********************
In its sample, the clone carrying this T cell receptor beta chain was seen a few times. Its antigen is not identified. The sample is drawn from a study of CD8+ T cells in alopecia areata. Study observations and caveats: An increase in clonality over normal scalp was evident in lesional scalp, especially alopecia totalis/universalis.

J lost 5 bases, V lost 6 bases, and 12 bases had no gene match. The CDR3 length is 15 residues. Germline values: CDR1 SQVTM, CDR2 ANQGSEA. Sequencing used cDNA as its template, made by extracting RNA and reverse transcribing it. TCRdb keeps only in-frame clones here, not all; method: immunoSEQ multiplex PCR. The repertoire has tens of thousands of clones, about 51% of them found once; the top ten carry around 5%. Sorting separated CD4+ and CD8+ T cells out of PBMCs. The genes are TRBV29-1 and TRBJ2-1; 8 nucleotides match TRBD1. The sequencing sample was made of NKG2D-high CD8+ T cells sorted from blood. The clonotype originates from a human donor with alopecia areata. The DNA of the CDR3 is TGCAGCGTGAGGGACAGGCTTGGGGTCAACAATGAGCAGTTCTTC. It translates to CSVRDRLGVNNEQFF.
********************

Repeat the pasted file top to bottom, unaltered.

In its sample, the clone carrying this T cell receptor beta chain was seen a few times. Its antigen is not identified. The sample is drawn from a study of CD8+ T cells in alopecia areata. Study observations and caveats: An increase in clonality over normal scalp was evident in lesional scalp, especially alopecia totalis/universalis.

J lost 5 bases, V lost 6 bases, and 12 bases had no gene match. The CDR3 length is 15 residues. Germline values: CDR1 SQVTM, CDR2 ANQGSEA. Sequencing used cDNA as its template, made by extracting RNA and reverse transcribing it. TCRdb keeps only in-frame clones here, not all; method: immunoSEQ multiplex PCR. The repertoire has tens of thousands of clones, about 51% of them found once; the top ten carry around 5%. Sorting separated CD4+ and CD8+ T cells out of PBMCs. The genes are TRBV29-1 and TRBJ2-1; 8 nucleotides match TRBD1. The sequencing sample was made of NKG2D-high CD8+ T cells sorted from blood. The clonotype originates from a human donor with alopecia areata. The DNA of the CDR3 is TGCAGCGTGAGGGACAGGCTTGGGGTCAACAATGAGCAGTTCTTC. It translates to CSVRDRLGVNNEQFF.